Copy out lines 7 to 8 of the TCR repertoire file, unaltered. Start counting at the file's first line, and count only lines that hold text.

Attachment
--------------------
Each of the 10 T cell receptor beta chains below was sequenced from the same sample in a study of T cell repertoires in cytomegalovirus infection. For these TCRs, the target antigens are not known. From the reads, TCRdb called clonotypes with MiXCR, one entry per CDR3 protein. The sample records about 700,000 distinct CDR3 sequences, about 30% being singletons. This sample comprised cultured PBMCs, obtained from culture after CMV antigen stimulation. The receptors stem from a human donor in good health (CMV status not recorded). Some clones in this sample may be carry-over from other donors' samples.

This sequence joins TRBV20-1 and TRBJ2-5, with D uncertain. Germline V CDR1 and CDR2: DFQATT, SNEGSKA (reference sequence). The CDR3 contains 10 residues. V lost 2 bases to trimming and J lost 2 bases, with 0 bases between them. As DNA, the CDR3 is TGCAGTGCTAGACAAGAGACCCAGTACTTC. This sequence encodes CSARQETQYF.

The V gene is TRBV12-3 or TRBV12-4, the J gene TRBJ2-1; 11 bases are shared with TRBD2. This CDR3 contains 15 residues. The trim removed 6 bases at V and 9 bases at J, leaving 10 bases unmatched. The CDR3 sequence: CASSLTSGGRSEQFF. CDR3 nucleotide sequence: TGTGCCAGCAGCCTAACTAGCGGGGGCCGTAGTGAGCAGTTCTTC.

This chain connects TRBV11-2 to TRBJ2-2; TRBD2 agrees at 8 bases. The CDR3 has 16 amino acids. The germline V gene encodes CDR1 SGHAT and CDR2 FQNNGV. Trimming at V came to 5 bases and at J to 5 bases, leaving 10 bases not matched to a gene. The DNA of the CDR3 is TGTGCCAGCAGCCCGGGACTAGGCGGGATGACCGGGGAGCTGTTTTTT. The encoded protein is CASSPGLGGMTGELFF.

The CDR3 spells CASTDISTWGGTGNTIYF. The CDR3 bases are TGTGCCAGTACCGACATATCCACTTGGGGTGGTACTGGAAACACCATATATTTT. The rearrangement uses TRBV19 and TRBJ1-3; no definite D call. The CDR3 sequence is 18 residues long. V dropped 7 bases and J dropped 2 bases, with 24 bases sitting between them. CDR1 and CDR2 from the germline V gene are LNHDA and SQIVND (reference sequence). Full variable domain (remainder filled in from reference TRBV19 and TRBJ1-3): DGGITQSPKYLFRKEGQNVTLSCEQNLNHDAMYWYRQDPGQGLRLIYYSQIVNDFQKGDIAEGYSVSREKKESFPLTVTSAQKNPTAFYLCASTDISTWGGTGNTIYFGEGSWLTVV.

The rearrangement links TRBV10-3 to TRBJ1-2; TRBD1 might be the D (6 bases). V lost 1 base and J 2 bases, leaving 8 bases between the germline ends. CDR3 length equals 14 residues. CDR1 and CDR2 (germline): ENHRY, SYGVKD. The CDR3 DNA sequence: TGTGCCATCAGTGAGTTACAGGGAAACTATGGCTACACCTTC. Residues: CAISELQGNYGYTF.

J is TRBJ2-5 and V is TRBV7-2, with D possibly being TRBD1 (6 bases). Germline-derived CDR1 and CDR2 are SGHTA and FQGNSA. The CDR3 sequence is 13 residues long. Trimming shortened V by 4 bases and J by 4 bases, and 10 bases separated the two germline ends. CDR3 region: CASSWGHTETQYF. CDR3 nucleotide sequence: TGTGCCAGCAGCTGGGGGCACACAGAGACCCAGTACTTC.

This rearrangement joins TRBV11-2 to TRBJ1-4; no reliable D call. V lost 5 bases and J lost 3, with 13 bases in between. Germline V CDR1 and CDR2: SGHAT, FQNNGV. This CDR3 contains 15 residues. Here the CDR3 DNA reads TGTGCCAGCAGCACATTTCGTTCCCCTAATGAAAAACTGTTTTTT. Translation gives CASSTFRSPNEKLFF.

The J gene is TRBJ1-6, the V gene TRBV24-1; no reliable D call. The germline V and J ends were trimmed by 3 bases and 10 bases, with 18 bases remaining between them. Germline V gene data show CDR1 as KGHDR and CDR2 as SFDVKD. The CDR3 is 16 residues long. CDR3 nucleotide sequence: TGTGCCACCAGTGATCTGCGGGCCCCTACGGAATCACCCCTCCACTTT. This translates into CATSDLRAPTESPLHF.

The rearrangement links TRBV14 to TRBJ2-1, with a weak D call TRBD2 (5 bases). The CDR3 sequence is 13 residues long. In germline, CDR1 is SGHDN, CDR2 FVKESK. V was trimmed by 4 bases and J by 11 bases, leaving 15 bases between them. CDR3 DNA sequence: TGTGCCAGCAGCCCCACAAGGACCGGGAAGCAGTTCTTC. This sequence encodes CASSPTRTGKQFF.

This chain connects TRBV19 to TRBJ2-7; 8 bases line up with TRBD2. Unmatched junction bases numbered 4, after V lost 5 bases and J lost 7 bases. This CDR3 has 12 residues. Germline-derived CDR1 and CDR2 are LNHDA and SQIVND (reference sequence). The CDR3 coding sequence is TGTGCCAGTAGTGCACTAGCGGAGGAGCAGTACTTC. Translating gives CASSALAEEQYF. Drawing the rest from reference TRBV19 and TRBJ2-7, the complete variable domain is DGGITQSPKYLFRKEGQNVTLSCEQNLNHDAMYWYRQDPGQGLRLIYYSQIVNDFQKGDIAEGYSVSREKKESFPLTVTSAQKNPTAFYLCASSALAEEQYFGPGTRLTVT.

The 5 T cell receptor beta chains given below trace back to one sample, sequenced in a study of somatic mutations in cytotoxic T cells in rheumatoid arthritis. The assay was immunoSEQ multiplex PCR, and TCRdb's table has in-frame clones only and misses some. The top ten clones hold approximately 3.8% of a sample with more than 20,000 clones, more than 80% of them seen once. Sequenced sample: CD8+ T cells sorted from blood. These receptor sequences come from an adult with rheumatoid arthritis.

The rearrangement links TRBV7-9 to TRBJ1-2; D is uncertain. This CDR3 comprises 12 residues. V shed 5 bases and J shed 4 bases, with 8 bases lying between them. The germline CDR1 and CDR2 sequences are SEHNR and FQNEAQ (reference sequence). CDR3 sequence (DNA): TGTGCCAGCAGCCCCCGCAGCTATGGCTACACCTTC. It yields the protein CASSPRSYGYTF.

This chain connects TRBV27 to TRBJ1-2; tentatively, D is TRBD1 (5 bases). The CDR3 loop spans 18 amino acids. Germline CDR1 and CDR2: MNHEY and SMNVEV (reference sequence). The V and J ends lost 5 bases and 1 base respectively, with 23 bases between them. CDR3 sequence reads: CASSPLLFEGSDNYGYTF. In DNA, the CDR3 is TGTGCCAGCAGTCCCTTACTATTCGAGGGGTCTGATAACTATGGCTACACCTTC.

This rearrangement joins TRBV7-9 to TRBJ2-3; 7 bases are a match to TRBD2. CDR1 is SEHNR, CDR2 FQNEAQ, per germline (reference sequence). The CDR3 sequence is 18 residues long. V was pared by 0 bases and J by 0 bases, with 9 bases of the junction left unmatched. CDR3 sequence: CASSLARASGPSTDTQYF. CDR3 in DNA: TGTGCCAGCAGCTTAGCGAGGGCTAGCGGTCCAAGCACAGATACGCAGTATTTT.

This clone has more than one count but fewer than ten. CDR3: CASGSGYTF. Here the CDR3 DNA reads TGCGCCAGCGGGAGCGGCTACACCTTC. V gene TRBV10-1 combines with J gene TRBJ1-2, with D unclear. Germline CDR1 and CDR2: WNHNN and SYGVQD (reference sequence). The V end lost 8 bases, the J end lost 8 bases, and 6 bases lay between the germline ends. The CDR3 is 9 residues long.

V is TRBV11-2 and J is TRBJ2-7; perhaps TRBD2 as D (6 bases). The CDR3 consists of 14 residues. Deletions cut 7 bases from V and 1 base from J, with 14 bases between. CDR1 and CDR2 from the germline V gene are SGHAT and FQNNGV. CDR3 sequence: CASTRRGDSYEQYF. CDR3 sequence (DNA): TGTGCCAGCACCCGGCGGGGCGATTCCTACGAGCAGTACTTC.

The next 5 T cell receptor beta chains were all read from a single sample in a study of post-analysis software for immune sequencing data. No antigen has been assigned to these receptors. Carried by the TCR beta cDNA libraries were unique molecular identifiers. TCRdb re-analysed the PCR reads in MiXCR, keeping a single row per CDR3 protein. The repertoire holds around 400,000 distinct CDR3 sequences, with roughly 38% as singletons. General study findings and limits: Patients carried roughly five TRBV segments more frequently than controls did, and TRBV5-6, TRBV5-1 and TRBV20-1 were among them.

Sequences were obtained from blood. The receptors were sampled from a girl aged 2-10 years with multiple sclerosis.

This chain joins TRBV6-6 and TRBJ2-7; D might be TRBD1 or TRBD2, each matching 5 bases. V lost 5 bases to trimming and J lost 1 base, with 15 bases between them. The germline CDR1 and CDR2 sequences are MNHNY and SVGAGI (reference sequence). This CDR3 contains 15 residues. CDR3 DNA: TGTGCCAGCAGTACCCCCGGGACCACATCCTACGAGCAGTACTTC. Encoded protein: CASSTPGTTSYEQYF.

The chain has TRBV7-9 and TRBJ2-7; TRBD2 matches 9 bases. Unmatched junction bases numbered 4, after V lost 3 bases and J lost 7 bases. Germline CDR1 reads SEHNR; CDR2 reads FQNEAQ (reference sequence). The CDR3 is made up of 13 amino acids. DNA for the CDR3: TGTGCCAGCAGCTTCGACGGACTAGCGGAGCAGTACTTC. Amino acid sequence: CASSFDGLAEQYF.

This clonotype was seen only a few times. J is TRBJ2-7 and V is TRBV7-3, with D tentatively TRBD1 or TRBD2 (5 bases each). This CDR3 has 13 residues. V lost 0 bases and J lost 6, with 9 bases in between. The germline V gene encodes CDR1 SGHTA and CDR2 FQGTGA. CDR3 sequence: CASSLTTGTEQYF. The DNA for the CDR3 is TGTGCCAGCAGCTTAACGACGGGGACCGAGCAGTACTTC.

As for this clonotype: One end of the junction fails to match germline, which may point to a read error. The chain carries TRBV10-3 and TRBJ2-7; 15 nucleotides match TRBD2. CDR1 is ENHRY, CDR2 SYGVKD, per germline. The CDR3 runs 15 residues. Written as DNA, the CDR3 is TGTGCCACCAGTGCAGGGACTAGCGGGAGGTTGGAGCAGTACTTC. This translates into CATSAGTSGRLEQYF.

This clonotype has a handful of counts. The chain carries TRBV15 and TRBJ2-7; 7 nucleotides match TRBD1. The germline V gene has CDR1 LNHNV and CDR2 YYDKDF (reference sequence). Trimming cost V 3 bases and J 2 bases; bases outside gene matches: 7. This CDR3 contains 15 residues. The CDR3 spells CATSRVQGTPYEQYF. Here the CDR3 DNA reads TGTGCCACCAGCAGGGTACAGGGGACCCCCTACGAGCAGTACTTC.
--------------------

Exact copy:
J is TRBJ2-5 and V is TRBV7-2, with D possibly being TRBD1 (6 bases). Germline-derived CDR1 and CDR2 are SGHTA and FQGNSA. The CDR3 sequence is 13 residues long. Trimming shortened V by 4 bases and J by 4 bases, and 10 bases separated the two germline ends. CDR3 region: CASSWGHTETQYF. CDR3 nucleotide sequence: TGTGCCAGCAGCTGGGGGCACACAGAGACCCAGTACTTC.

This rearrangement joins TRBV11-2 to TRBJ1-4; no reliable D call. V lost 5 bases and J lost 3, with 13 bases in between. Germline V CDR1 and CDR2: SGHAT, FQNNGV. This CDR3 contains 15 residues. Here the CDR3 DNA reads TGTGCCAGCAGCACATTTCGTTCCCCTAATGAAAAACTGTTTTTT. Translation gives CASSTFRSPNEKLFF.